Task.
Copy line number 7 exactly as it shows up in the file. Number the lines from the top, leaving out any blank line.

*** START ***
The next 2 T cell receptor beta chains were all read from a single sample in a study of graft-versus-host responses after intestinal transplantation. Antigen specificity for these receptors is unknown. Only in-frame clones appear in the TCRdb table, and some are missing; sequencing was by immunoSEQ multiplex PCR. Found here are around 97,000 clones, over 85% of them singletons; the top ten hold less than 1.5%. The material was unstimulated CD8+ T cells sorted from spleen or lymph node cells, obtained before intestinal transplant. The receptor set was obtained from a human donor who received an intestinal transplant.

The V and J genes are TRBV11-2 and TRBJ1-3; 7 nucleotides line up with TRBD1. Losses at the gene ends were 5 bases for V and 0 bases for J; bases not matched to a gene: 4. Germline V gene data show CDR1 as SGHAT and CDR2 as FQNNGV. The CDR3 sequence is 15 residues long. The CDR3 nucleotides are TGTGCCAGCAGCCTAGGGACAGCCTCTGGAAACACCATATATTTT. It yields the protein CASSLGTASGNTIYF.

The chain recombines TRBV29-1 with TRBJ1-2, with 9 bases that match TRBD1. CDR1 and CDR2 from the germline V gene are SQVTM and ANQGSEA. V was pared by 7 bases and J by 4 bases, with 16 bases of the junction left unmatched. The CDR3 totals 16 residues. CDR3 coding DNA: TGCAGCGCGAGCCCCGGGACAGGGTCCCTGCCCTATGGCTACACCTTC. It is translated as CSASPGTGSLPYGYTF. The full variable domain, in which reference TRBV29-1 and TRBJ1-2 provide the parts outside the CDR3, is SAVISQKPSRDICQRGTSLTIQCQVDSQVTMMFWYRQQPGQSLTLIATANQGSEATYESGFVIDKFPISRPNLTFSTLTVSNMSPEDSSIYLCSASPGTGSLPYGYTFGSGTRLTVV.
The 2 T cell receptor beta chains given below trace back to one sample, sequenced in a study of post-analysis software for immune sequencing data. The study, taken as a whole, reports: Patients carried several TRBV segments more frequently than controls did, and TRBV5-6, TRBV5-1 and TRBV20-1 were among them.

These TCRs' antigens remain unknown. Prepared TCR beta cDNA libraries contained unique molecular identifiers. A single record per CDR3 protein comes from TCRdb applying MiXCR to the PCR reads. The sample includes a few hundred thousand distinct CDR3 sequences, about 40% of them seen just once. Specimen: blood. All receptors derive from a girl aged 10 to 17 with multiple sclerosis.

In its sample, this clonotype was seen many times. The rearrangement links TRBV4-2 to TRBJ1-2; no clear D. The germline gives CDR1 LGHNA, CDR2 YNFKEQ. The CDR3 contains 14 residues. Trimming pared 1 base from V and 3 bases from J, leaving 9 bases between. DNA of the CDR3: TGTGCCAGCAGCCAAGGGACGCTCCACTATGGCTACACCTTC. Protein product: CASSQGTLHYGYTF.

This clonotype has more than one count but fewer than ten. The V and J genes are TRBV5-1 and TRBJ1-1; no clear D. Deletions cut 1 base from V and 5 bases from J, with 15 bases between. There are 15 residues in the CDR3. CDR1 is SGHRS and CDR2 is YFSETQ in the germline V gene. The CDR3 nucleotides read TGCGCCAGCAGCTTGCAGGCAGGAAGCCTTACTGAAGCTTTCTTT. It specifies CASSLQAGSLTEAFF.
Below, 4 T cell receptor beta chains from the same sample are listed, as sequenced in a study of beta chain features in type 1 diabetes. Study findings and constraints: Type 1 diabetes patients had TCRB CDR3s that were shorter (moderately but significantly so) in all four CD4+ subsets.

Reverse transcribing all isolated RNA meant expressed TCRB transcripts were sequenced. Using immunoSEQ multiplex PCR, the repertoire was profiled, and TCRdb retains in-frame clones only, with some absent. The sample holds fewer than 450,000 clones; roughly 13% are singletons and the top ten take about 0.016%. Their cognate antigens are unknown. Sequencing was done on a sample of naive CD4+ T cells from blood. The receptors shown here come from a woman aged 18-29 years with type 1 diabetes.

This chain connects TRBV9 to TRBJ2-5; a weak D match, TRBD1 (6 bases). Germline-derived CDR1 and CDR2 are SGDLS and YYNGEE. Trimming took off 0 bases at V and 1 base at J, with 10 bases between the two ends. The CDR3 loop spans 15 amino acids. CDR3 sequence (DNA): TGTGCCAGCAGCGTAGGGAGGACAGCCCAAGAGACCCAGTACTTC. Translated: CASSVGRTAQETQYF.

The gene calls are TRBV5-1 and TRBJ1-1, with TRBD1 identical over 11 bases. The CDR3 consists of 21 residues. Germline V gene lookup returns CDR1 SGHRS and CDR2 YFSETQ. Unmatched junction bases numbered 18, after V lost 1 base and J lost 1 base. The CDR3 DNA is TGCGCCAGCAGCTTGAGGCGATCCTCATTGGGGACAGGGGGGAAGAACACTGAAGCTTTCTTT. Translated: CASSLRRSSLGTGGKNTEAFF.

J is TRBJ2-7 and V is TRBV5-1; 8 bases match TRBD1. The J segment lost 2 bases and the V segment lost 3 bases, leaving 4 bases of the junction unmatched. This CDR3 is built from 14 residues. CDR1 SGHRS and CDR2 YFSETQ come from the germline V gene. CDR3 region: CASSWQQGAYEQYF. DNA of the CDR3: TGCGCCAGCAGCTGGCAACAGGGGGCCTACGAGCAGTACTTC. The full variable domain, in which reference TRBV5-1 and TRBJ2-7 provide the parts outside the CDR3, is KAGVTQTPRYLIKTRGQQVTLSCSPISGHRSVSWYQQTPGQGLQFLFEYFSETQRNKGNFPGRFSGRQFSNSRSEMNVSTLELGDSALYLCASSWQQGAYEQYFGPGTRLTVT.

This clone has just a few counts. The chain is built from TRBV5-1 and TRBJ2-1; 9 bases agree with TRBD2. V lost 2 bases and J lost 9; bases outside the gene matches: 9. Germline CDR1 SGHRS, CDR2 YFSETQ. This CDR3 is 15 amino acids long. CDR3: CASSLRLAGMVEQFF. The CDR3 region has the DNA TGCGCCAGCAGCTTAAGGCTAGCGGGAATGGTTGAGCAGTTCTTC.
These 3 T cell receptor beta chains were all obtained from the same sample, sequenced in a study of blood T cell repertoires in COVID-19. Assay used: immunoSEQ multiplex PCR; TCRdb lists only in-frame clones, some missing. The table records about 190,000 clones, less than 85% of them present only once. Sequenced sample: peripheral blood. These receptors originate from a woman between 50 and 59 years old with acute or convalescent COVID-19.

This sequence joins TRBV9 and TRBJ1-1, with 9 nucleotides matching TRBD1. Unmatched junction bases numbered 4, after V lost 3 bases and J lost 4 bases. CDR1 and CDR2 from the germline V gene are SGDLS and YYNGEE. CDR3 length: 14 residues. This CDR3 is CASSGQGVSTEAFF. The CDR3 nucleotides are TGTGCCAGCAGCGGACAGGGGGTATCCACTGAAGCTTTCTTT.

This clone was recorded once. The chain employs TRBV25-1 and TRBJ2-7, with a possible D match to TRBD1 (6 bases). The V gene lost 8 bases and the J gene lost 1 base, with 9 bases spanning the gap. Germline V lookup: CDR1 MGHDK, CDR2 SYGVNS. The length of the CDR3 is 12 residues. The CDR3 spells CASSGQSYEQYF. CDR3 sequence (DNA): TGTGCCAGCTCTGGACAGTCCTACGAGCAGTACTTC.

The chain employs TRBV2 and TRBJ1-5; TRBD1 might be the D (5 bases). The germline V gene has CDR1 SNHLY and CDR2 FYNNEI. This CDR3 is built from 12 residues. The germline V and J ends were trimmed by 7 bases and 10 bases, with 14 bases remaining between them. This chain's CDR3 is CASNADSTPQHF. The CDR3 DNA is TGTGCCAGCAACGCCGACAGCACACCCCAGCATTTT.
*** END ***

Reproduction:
This clonotype has more than one count but fewer than ten. The V and J genes are TRBV5-1 and TRBJ1-1; no clear D. Deletions cut 1 base from V and 5 bases from J, with 15 bases between. There are 15 residues in the CDR3. CDR1 is SGHRS and CDR2 is YFSETQ in the germline V gene. The CDR3 nucleotides read TGCGCCAGCAGCTTGCAGGCAGGAAGCCTTACTGAAGCTTTCTTT. It specifies CASSLQAGSLTEAFF.